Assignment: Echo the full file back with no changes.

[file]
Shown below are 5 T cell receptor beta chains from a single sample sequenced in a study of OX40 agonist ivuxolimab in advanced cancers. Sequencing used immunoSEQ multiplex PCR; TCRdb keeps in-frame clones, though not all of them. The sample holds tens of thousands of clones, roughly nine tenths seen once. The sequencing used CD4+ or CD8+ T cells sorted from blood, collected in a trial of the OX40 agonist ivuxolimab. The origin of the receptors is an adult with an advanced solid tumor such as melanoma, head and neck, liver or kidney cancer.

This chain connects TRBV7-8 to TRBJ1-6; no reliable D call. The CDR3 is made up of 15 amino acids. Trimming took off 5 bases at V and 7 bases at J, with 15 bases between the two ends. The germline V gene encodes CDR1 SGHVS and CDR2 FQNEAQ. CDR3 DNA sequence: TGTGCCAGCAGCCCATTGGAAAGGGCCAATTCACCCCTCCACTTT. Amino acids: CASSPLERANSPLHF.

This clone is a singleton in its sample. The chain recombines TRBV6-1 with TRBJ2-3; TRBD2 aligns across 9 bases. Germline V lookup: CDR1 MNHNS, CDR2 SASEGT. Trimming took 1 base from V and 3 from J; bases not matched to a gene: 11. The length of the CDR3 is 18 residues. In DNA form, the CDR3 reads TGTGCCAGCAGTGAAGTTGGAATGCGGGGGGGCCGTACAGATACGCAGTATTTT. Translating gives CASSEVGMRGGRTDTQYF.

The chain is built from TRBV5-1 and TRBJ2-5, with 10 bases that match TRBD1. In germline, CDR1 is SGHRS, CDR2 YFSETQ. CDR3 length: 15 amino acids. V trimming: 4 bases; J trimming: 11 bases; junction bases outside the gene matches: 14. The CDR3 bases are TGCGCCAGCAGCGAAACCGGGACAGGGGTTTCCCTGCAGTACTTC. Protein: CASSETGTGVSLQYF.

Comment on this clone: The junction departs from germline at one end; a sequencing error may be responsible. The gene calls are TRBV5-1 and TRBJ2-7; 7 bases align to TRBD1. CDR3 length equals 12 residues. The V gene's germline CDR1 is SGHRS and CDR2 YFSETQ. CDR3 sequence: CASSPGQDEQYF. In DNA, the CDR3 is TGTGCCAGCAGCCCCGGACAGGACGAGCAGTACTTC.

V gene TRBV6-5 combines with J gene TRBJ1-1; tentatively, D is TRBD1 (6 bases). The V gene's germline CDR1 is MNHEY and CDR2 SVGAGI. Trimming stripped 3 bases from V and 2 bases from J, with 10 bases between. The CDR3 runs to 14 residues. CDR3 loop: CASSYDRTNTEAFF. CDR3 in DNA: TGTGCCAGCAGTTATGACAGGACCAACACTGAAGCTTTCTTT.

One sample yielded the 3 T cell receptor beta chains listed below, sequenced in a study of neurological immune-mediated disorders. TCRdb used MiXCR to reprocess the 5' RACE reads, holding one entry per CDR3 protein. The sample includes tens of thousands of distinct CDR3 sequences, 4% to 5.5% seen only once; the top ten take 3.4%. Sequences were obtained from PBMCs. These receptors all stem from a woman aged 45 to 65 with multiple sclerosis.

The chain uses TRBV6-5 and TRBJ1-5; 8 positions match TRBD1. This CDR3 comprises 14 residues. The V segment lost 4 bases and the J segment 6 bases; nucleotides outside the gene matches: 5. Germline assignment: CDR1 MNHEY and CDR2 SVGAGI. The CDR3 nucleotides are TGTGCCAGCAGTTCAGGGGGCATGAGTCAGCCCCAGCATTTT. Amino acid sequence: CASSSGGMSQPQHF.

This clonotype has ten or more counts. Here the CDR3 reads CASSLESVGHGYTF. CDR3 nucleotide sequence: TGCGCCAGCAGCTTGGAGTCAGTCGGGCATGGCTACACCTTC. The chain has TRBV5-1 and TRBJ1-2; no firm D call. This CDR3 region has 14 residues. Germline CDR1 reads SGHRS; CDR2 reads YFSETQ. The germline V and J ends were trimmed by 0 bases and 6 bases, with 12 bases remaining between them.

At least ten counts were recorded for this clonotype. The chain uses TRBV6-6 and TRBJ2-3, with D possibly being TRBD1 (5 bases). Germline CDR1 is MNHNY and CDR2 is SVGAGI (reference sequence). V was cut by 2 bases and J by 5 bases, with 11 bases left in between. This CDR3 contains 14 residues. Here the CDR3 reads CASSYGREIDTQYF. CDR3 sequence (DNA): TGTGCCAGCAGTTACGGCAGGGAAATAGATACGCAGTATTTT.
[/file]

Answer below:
Shown below are 5 T cell receptor beta chains from a single sample sequenced in a study of OX40 agonist ivuxolimab in advanced cancers. Sequencing used immunoSEQ multiplex PCR; TCRdb keeps in-frame clones, though not all of them. The sample holds tens of thousands of clones, roughly nine tenths seen once. The sequencing used CD4+ or CD8+ T cells sorted from blood, collected in a trial of the OX40 agonist ivuxolimab. The origin of the receptors is an adult with an advanced solid tumor such as melanoma, head and neck, liver or kidney cancer.

This chain connects TRBV7-8 to TRBJ1-6; no reliable D call. The CDR3 is made up of 15 amino acids. Trimming took off 5 bases at V and 7 bases at J, with 15 bases between the two ends. The germline V gene encodes CDR1 SGHVS and CDR2 FQNEAQ. CDR3 DNA sequence: TGTGCCAGCAGCCCATTGGAAAGGGCCAATTCACCCCTCCACTTT. Amino acids: CASSPLERANSPLHF.

This clone is a singleton in its sample. The chain recombines TRBV6-1 with TRBJ2-3; TRBD2 aligns across 9 bases. Germline V lookup: CDR1 MNHNS, CDR2 SASEGT. Trimming took 1 base from V and 3 from J; bases not matched to a gene: 11. The length of the CDR3 is 18 residues. In DNA form, the CDR3 reads TGTGCCAGCAGTGAAGTTGGAATGCGGGGGGGCCGTACAGATACGCAGTATTTT. Translating gives CASSEVGMRGGRTDTQYF.

The chain is built from TRBV5-1 and TRBJ2-5, with 10 bases that match TRBD1. In germline, CDR1 is SGHRS, CDR2 YFSETQ. CDR3 length: 15 amino acids. V trimming: 4 bases; J trimming: 11 bases; junction bases outside the gene matches: 14. The CDR3 bases are TGCGCCAGCAGCGAAACCGGGACAGGGGTTTCCCTGCAGTACTTC. Protein: CASSETGTGVSLQYF.

Comment on this clone: The junction departs from germline at one end; a sequencing error may be responsible. The gene calls are TRBV5-1 and TRBJ2-7; 7 bases align to TRBD1. CDR3 length equals 12 residues. The V gene's germline CDR1 is SGHRS and CDR2 YFSETQ. CDR3 sequence: CASSPGQDEQYF. In DNA, the CDR3 is TGTGCCAGCAGCCCCGGACAGGACGAGCAGTACTTC.

V gene TRBV6-5 combines with J gene TRBJ1-1; tentatively, D is TRBD1 (6 bases). The V gene's germline CDR1 is MNHEY and CDR2 SVGAGI. Trimming stripped 3 bases from V and 2 bases from J, with 10 bases between. The CDR3 runs to 14 residues. CDR3 loop: CASSYDRTNTEAFF. CDR3 in DNA: TGTGCCAGCAGTTATGACAGGACCAACACTGAAGCTTTCTTT.

One sample yielded the 3 T cell receptor beta chains listed below, sequenced in a study of neurological immune-mediated disorders. TCRdb used MiXCR to reprocess the 5' RACE reads, holding one entry per CDR3 protein. The sample includes tens of thousands of distinct CDR3 sequences, 4% to 5.5% seen only once; the top ten take 3.4%. Sequences were obtained from PBMCs. These receptors all stem from a woman aged 45 to 65 with multiple sclerosis.

The chain uses TRBV6-5 and TRBJ1-5; 8 positions match TRBD1. This CDR3 comprises 14 residues. The V segment lost 4 bases and the J segment 6 bases; nucleotides outside the gene matches: 5. Germline assignment: CDR1 MNHEY and CDR2 SVGAGI. The CDR3 nucleotides are TGTGCCAGCAGTTCAGGGGGCATGAGTCAGCCCCAGCATTTT. Amino acid sequence: CASSSGGMSQPQHF.

This clonotype has ten or more counts. Here the CDR3 reads CASSLESVGHGYTF. CDR3 nucleotide sequence: TGCGCCAGCAGCTTGGAGTCAGTCGGGCATGGCTACACCTTC. The chain has TRBV5-1 and TRBJ1-2; no firm D call. This CDR3 region has 14 residues. Germline CDR1 reads SGHRS; CDR2 reads YFSETQ. The germline V and J ends were trimmed by 0 bases and 6 bases, with 12 bases remaining between them.

At least ten counts were recorded for this clonotype. The chain uses TRBV6-6 and TRBJ2-3, with D possibly being TRBD1 (5 bases). Germline CDR1 is MNHNY and CDR2 is SVGAGI (reference sequence). V was cut by 2 bases and J by 5 bases, with 11 bases left in between. This CDR3 contains 14 residues. Here the CDR3 reads CASSYGREIDTQYF. CDR3 sequence (DNA): TGTGCCAGCAGTTACGGCAGGGAAATAGATACGCAGTATTTT.